gue of Sherman, was effected and
elected officers as follows: W. E.
Boggs, president; J. M. Weems,
first vice-president and chairman
(Continued on rage 4)
people interested in furthering the
welfare of the city and the inter-
related activities and development
of the Kraft industries. Such a
feature for Denison could easily
be promoted and it would find
our concern back of it to do all
we could to puJi the p!an," de-
clared E. N. Burglund of the
Kraft organization this week.
Mr. Burglund, who is a member
of the Chamber of Commerce pub-
licity committee and who is a live
factor in the general interest of
the city of his adoption because!
of his connection with the Kraft
concern, declared that the inter-
ests of the Kraft plant here would
be greatly helped in its efforts
to contact the farmers and render
them the best service in providing
the better grade of milch cows,
the highest price for their pro-
ducts and in other ways make
their concern of still greater ben-
efit to the community.
The suggestion as carried in the
Press and which is a pet idea of,
Mayor Clarence Scott, is to intro-
duce in Denison a Kraft Week,
at which time stock of the better
grade will be displayed for the
purpose of fanners making sales
and purchases. Kraft products
will be shown and the general
background of the industry en-
couraged. Farmers could offer
for sale their products, stoek and
the whole idea be spun around
the Kraft industry
Parades, displays, awards, could
be featured, the annual event to
follow the Fat Stock show in Ft.
Worth, fine stock to be sent from
there to Denison for show pur-
posse, according to a suggestion
of Mr. Scott.
With the Kraft people moving
within a few weeks into their new
quarters in the remodeled Y build-
ing, Denison, declared Mr. Scott
recently, should have a big day of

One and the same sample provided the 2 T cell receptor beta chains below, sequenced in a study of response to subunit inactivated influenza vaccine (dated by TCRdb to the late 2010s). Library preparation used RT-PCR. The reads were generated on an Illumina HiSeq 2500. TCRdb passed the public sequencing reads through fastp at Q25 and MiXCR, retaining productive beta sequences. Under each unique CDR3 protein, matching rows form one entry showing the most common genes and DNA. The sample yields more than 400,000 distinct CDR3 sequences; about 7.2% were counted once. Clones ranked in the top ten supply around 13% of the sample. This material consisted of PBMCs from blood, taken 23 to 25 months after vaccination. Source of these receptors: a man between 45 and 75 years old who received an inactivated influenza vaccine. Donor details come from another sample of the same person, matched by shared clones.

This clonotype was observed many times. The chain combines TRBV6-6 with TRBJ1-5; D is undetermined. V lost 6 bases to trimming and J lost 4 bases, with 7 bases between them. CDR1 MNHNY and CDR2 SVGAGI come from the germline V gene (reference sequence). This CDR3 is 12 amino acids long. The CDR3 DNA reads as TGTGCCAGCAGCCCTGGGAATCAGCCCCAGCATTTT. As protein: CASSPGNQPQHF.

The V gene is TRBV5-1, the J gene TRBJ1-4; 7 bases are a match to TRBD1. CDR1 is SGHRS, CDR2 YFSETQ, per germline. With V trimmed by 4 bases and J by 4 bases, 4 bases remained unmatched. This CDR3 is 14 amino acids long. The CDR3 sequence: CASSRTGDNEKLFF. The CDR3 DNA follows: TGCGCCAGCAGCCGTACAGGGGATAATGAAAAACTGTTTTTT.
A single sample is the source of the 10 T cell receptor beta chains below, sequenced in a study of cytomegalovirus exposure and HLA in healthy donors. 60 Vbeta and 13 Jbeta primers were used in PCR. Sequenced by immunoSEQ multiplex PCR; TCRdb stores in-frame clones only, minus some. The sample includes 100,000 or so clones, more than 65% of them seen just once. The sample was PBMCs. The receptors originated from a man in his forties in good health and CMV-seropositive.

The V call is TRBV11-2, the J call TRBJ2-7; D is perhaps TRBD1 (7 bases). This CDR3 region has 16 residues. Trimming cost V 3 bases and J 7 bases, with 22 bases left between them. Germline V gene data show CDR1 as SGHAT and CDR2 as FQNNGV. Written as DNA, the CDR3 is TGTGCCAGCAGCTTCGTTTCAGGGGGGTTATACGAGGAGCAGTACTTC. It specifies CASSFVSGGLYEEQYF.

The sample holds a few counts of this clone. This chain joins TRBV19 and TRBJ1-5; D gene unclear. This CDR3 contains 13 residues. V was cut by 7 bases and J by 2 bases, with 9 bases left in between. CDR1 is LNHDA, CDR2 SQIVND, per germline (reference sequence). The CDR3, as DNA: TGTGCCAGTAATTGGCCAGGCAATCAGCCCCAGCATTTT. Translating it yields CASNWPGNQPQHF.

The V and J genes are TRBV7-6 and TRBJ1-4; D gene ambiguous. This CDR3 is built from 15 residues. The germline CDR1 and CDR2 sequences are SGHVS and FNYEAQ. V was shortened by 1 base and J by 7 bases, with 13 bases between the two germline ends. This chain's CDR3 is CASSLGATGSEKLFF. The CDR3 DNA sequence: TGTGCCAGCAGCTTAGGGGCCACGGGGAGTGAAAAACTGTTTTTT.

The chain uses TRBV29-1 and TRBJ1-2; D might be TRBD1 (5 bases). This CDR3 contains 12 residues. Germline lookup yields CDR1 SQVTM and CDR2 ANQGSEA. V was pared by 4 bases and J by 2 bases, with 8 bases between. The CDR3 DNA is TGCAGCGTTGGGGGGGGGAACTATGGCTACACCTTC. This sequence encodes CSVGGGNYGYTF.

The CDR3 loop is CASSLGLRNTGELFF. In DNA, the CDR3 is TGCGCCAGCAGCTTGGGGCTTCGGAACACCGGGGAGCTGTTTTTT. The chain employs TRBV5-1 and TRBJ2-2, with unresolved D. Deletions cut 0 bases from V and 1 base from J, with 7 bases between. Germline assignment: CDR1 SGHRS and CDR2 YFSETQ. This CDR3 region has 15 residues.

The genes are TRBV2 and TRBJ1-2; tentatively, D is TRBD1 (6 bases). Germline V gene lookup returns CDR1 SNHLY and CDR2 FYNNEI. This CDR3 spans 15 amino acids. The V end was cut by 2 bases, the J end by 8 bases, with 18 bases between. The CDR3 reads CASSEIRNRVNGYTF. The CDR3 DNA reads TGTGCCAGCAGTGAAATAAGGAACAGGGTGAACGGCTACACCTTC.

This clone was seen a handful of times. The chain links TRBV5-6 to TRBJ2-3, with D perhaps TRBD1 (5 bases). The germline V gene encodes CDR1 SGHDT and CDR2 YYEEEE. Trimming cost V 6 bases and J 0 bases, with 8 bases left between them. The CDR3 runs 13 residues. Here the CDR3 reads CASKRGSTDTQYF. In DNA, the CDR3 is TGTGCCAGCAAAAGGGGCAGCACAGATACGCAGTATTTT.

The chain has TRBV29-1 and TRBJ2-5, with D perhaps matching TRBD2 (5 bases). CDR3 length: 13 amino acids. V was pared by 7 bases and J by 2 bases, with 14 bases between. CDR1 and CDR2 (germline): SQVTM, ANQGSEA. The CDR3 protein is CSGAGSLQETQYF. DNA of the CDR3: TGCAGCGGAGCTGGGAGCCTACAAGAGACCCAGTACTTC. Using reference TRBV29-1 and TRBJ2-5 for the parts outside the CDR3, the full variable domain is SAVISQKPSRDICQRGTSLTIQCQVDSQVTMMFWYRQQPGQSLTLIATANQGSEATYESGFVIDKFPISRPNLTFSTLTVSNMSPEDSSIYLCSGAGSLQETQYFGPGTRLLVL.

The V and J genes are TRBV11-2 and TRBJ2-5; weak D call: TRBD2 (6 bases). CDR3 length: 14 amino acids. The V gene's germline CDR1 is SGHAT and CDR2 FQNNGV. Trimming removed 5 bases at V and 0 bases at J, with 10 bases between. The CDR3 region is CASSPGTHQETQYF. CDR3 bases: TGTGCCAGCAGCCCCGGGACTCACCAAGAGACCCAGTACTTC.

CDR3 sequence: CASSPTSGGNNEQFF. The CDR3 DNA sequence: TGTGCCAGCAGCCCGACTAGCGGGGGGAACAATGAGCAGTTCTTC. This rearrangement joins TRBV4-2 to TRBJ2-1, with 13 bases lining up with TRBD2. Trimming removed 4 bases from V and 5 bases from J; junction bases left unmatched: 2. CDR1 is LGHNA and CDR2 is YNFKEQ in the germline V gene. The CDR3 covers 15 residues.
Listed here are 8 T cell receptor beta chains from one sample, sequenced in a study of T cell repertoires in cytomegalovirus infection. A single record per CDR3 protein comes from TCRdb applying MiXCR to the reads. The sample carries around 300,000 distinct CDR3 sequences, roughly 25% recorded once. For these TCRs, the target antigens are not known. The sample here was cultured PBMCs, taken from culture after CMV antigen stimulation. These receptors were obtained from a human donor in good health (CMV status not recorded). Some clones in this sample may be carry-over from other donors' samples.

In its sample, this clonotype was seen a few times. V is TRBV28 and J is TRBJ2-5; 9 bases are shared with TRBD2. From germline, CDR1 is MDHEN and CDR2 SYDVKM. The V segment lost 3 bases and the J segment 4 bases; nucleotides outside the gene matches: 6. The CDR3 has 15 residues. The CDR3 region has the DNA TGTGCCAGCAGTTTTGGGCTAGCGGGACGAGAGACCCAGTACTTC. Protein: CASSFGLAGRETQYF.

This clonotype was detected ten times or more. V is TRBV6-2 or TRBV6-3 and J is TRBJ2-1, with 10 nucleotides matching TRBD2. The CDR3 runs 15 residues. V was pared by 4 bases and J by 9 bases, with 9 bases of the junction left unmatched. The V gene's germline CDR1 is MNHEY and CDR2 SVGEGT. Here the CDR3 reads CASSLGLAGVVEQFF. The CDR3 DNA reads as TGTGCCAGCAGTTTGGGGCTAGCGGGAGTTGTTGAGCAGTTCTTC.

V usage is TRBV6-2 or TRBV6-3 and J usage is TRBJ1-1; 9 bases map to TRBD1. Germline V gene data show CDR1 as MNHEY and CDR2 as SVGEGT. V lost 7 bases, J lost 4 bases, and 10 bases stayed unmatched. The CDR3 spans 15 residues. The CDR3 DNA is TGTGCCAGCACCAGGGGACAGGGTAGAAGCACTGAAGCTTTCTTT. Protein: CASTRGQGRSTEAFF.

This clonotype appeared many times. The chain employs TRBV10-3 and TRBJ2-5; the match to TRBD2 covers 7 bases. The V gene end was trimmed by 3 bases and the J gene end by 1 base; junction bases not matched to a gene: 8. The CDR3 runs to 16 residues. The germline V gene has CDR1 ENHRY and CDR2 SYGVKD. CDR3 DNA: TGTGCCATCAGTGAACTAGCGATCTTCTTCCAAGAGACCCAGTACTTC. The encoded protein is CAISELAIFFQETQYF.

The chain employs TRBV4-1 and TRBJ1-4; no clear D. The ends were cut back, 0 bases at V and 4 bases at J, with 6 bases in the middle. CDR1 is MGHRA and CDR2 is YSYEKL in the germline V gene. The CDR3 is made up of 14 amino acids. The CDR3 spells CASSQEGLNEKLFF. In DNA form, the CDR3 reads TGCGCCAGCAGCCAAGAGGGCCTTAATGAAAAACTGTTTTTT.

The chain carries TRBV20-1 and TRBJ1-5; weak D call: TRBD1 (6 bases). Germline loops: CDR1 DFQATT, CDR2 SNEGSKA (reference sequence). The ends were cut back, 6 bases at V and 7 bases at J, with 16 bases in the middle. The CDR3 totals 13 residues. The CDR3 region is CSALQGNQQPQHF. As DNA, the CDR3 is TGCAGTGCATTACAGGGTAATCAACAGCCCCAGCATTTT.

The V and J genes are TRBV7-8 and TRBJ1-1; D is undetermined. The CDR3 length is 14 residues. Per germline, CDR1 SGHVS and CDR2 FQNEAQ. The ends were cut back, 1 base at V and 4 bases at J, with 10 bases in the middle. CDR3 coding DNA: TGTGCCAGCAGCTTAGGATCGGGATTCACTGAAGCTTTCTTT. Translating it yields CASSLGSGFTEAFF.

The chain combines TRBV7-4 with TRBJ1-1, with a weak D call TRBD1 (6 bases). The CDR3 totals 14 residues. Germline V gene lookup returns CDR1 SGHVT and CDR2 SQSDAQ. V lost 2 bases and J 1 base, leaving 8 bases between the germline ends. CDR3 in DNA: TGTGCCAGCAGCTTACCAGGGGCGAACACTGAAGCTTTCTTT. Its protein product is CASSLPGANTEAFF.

celebration and invite farmers to
the city for the event which de-
serves to be outstanding in Deni-
The new home for the Kraft
people is their southwestern quar-
ters and means that the ilrm has
settled for all time the matter of
whether they will retain Denison
as such headquarters rather than
accept one of the many invita-
tions from other cities to estab-
lish themselves there.
"Denison is proud of the Kraft
organization. Theyi have done
much to aid the farmers for miles
around, to throw a steady sum of
money into the commercial life
of the city and in other ways con-
tribute something of inestimable
value to the city," declared May-
or Scott this week.
C. S. Williams, (Eighteenth
Cln Seniority last, Resigns
To fTake Advantage Of
Retirement Act, Reported.
For 27 Years
Low Markif. (Price / Knocks
Down On Onion (Ship-
merits by Rail, Reported.
C. S. Williams, Katy switchman
for the past twenty-seven years,
officially resigned his position
Thursday afternoon to take ad-
vantage of the railway retirement
act, recently signed by President
Roosevelt. He is the sixth Katy
employe to resign since the re-
tirement act went into effect.
Mr. Williams, before resigning,
served at the Ray terminal, tend-
ing freight cars coming in while
he was on duty. He started his
seniority November 11, 1910 and
h listed eighteenth on (the senior-
He resides at 731 West Gandy
A1 Back On
Old New York
The onion season is now com-
pleted with only about half of the
expected supply shipped by rail.
Over a thousand carloads were ej-
ected but due to a low market and
the high price of the vegetable
only 138 carloads wer? actually
handled by Katy freight.
Flatbrush Boy Leaves For Texas
In Airplane, But Winds Up Minus
Sky Charge, Flat Broke, Walking